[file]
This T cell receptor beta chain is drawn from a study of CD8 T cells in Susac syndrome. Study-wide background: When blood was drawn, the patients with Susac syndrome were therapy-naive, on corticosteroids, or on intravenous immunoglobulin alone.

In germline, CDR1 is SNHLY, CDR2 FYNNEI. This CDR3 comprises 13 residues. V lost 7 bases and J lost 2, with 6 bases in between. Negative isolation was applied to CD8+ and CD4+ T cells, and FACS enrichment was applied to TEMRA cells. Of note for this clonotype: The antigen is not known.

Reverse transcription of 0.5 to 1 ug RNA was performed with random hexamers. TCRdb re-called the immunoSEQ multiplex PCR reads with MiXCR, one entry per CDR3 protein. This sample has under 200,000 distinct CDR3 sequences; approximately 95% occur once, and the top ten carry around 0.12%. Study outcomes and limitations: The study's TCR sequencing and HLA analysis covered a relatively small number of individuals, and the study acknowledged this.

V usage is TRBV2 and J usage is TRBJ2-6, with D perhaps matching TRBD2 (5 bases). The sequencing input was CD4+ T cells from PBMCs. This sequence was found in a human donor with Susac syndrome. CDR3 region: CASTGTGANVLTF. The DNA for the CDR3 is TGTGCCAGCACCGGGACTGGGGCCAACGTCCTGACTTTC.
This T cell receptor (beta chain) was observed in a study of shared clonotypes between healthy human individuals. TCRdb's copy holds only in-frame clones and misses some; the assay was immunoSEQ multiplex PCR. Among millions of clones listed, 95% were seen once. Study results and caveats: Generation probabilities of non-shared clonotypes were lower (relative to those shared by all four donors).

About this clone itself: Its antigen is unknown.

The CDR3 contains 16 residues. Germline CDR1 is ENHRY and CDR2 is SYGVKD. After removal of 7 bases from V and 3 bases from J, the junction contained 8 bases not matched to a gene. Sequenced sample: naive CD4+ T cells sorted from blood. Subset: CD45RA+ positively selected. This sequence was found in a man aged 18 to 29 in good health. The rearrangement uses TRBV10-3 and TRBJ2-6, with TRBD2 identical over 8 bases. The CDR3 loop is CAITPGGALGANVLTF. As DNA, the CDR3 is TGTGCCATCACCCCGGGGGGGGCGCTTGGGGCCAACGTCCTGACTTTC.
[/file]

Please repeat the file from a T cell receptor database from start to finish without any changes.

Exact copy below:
This T cell receptor beta chain is drawn from a study of CD8 T cells in Susac syndrome. Study-wide background: When blood was drawn, the patients with Susac syndrome were therapy-naive, on corticosteroids, or on intravenous immunoglobulin alone.

In germline, CDR1 is SNHLY, CDR2 FYNNEI. This CDR3 comprises 13 residues. V lost 7 bases and J lost 2, with 6 bases in between. Negative isolation was applied to CD8+ and CD4+ T cells, and FACS enrichment was applied to TEMRA cells. Of note for this clonotype: The antigen is not known.

Reverse transcription of 0.5 to 1 ug RNA was performed with random hexamers. TCRdb re-called the immunoSEQ multiplex PCR reads with MiXCR, one entry per CDR3 protein. This sample has under 200,000 distinct CDR3 sequences; approximately 95% occur once, and the top ten carry around 0.12%. Study outcomes and limitations: The study's TCR sequencing and HLA analysis covered a relatively small number of individuals, and the study acknowledged this.

V usage is TRBV2 and J usage is TRBJ2-6, with D perhaps matching TRBD2 (5 bases). The sequencing input was CD4+ T cells from PBMCs. This sequence was found in a human donor with Susac syndrome. CDR3 region: CASTGTGANVLTF. The DNA for the CDR3 is TGTGCCAGCACCGGGACTGGGGCCAACGTCCTGACTTTC.
This T cell receptor (beta chain) was observed in a study of shared clonotypes between healthy human individuals. TCRdb's copy holds only in-frame clones and misses some; the assay was immunoSEQ multiplex PCR. Among millions of clones listed, 95% were seen once. Study results and caveats: Generation probabilities of non-shared clonotypes were lower (relative to those shared by all four donors).

About this clone itself: Its antigen is unknown.

The CDR3 contains 16 residues. Germline CDR1 is ENHRY and CDR2 is SYGVKD. After removal of 7 bases from V and 3 bases from J, the junction contained 8 bases not matched to a gene. Sequenced sample: naive CD4+ T cells sorted from blood. Subset: CD45RA+ positively selected. This sequence was found in a man aged 18 to 29 in good health. The rearrangement uses TRBV10-3 and TRBJ2-6, with TRBD2 identical over 8 bases. The CDR3 loop is CAITPGGALGANVLTF. As DNA, the CDR3 is TGTGCCATCACCCCGGGGGGGGCGCTTGGGGCCAACGTCCTGACTTTC.